Buffy Season Six: Once More With Feeling

by Alan Rapp on September 29, 2005

in Uncategorized

Though much of the Buffy “fan-dom” views Season Six as mis-step, I couldn’t disagree more.  This is the season where I became a Buffy fan and supporter and I think it ranks as the best of the series.

Buffy the Vampire Slayer – Season 6
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Josh Whedon took some hits as Buffy fans, in general are not that fond of Season Six.  Let me just say that not only do I think this is the best season of the series but also that without it I would not be such a huge supporter of Whedon’s work.  Yes the season is dark and depressing but at the same time it includes some of the funniest episodes of the series entire run, and let us not forget a little musical episode as well.


The hardest thing in this world is to live in it.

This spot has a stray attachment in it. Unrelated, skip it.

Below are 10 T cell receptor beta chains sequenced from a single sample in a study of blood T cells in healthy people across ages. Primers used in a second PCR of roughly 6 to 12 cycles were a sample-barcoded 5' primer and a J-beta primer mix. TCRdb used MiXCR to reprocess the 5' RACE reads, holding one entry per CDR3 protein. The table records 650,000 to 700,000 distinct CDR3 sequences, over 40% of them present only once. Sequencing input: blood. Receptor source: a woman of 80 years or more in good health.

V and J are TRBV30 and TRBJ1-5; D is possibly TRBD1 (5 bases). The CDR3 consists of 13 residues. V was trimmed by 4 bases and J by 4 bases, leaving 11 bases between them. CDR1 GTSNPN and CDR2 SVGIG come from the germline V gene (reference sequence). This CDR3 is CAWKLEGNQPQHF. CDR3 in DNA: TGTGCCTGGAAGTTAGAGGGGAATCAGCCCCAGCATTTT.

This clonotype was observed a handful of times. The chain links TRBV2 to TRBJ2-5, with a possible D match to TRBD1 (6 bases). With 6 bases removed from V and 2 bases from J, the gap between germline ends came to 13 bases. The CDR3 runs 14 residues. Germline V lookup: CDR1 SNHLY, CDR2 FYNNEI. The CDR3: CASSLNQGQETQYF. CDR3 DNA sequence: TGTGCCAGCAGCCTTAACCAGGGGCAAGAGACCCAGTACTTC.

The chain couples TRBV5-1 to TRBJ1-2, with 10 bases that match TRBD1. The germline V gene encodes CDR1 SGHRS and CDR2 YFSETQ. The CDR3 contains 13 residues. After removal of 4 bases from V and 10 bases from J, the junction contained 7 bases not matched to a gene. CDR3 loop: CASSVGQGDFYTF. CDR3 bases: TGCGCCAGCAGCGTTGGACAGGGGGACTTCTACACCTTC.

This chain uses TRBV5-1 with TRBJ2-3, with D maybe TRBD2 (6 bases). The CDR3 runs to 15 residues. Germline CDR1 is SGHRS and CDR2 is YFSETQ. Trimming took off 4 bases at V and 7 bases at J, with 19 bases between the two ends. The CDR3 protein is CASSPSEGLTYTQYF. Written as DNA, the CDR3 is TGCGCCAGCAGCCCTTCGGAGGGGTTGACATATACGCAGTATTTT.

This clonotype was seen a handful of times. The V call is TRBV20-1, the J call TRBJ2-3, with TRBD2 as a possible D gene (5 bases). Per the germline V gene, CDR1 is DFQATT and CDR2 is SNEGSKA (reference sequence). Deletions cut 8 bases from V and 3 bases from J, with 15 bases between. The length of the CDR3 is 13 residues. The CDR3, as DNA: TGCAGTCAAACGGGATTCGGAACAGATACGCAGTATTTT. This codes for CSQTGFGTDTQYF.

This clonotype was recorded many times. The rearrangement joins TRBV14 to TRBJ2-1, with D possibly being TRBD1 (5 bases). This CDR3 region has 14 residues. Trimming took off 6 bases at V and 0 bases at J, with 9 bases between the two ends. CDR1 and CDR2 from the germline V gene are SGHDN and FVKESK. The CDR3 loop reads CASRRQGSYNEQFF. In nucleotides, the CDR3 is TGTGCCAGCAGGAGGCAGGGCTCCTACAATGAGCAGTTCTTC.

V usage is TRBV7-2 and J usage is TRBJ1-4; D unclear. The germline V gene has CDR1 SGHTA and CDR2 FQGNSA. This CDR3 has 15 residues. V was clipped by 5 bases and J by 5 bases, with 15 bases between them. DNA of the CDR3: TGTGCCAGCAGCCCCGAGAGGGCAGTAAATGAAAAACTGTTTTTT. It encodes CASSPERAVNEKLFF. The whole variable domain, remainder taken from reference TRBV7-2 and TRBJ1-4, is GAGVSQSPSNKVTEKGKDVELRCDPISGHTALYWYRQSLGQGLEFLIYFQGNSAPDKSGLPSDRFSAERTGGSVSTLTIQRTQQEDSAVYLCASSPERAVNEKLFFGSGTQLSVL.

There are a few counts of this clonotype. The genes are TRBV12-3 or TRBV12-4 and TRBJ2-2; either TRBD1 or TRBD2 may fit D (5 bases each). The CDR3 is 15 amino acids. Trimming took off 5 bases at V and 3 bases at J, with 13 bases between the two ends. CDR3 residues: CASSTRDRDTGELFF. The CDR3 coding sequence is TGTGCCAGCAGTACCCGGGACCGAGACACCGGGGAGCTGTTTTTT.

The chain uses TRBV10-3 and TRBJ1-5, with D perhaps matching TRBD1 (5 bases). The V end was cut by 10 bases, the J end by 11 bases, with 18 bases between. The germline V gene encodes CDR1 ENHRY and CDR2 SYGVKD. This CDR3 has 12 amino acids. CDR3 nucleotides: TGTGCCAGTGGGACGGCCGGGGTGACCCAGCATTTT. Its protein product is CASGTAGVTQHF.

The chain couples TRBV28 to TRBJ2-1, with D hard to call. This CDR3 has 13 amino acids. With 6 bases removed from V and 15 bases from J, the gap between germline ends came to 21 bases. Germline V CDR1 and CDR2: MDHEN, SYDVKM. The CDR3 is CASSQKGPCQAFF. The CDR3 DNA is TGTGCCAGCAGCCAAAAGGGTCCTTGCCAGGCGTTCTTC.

As the season opens the Scooby gang has decided to resurrect Buffy (Sarah Michelle Gellar) the consequences of which will effect the entire year.  Buffy is successfully brought back to life, but seems lost in a morose fog as she tries to readjust to the world unable to make connections and finds more comfort in the company of Spike (James Marsters) than with her friends.  Willow (Alyson Hannigan) starts to become addicted to the magic, which leads to her separation from Tara (Amber Benson) and a dark journey of her own.  Dawn (Michelle Trachtenberg) feeling abandoned and ignored by Buffy looks for and finds her own trouble.  Xander (Nicholas Brendon) and Anya (Emma Caulfield) bicker about their appending wedding.  And Sunnydale will be terrorized by the new villains, the evil trio – Warren (Adam Busch), Andrew (Tom Lenk), and Jonathan (Danny Strong).  One of them will commit one of the worst crimes on Buffy and will cause Willow to become the “Big Bad” for the final arc of the season.